system to fulfil its reserve requirements. The liquidity injection by RBI’s twin repo auctions crossed the Rs 1 lakh crore level on several occasions during March refl ecting the illiquidity of the banks. During the beginning of the month, for two weeks the RBI infused around Rs 61,500 crore into the system on a daily average basis through its repo window. Thereafter, during 14-18 March this trend reversed with the repo window showing a massive injection of funds which averaged to Rs 1,27,000 crore. However, the situation eased somewhat in the last two weeks of the month, bringing some relief, but still the amount averaged to Rs 81,000 crore. Overall, the average daily net liquidity injection amounted to Rs 88,000 crore in March showing a rise of 10% over the previous month. The open market operations (OMO) window of the RBI continued to remain practically inactive (Table 6).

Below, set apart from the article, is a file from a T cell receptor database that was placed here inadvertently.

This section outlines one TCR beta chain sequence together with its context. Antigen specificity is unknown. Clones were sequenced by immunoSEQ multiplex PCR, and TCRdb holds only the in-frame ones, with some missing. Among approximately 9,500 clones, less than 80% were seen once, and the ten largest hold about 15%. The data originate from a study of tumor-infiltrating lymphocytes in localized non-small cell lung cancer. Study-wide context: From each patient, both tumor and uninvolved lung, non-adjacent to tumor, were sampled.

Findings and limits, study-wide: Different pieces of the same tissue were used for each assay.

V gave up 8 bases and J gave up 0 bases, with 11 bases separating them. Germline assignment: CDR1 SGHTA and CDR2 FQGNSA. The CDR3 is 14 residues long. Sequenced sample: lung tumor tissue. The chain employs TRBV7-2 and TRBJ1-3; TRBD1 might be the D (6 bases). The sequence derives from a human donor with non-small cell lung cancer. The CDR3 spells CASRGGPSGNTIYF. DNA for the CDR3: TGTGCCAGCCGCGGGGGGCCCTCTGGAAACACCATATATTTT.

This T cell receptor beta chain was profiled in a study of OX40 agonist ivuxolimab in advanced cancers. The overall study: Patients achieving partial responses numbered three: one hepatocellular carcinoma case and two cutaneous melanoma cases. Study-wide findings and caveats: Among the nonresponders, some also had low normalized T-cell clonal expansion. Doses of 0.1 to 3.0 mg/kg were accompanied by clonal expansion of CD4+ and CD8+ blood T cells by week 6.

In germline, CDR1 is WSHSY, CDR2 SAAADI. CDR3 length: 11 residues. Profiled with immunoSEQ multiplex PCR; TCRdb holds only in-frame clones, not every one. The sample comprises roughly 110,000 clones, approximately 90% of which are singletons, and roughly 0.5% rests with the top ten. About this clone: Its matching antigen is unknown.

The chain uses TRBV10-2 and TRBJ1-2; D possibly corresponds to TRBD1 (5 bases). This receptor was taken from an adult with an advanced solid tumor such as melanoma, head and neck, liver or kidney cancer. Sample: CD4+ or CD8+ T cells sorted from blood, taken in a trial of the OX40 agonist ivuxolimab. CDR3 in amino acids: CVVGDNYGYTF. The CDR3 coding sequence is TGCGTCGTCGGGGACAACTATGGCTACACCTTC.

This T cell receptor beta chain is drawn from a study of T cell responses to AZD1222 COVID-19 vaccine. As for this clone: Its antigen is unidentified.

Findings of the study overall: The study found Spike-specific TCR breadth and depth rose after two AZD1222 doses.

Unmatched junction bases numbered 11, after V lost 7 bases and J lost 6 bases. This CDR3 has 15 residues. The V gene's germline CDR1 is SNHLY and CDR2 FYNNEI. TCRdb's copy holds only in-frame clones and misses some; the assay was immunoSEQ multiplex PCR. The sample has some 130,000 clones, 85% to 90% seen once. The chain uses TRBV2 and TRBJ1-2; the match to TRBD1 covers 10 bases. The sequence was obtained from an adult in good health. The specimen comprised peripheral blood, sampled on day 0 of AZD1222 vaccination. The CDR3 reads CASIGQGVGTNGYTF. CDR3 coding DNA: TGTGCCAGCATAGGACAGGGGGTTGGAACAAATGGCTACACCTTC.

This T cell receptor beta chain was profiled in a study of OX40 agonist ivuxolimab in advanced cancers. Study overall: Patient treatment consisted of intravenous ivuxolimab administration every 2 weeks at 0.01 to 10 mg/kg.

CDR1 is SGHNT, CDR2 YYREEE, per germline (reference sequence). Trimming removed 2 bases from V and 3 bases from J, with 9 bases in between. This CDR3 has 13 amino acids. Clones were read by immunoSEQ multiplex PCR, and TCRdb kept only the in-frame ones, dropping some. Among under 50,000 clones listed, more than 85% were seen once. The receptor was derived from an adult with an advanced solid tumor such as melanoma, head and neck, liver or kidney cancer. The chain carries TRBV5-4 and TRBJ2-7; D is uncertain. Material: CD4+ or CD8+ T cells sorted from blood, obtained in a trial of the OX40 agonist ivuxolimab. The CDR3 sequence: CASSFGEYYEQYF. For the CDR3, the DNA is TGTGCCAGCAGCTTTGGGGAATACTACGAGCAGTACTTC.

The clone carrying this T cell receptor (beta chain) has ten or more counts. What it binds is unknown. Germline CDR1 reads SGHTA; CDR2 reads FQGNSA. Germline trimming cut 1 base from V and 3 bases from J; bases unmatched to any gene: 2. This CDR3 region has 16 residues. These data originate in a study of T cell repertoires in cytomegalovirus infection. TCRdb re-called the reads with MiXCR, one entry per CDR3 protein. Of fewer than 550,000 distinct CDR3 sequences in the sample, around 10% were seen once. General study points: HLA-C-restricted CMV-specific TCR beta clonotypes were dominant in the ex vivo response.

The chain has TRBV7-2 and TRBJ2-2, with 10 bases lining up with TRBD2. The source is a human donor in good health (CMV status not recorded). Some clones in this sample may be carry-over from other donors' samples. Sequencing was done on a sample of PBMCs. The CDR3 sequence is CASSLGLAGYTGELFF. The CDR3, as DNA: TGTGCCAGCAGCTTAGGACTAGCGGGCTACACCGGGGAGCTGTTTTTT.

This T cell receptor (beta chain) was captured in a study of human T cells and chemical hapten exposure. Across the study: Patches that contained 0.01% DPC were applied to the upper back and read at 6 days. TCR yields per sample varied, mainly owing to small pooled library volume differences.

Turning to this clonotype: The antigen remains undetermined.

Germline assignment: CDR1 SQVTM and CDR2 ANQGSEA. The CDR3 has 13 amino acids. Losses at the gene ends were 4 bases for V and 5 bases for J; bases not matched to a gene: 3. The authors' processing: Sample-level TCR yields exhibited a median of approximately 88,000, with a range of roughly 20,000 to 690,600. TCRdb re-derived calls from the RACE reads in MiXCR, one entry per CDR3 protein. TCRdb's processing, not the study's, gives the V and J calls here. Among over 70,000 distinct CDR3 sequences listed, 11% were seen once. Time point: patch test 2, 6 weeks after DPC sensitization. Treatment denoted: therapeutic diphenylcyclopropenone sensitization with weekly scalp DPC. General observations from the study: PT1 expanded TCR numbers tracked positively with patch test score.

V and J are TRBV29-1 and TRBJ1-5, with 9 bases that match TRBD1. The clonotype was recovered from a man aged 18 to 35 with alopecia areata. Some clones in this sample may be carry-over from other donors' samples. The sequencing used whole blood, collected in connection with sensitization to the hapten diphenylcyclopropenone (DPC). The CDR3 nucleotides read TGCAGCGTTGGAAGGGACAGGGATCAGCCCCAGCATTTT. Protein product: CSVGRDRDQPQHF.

Table 6: RBI’s Market Operations (in Rs crore)

    Month/Year OMO LAF (Average Daily
    (Net Purchase(+)/Sale(-)) Injection (+)/Absorption(-))
    October-10 1 62,309
    November-10 8,354 98,001
    December-10 41,383 1,16,355
    January-11 17,510 90,349
    February-11 2 79,677
    March-11 -14 87,950

    Source: RBI’s Weekly Statistical Supplement.

    The interest rate futures (IRF) segment of the NSE continued to remain lacklustre, with the turnover remaining at Rs 1.17 lakh in March. On 7 March, the RBI amended directions on IRFs in 91-day treasury bills (TBs) allowing cash settlement of transactions; but even after a month of allowing this, bourses are still not getting any response from the market.

    2.2 Forex Market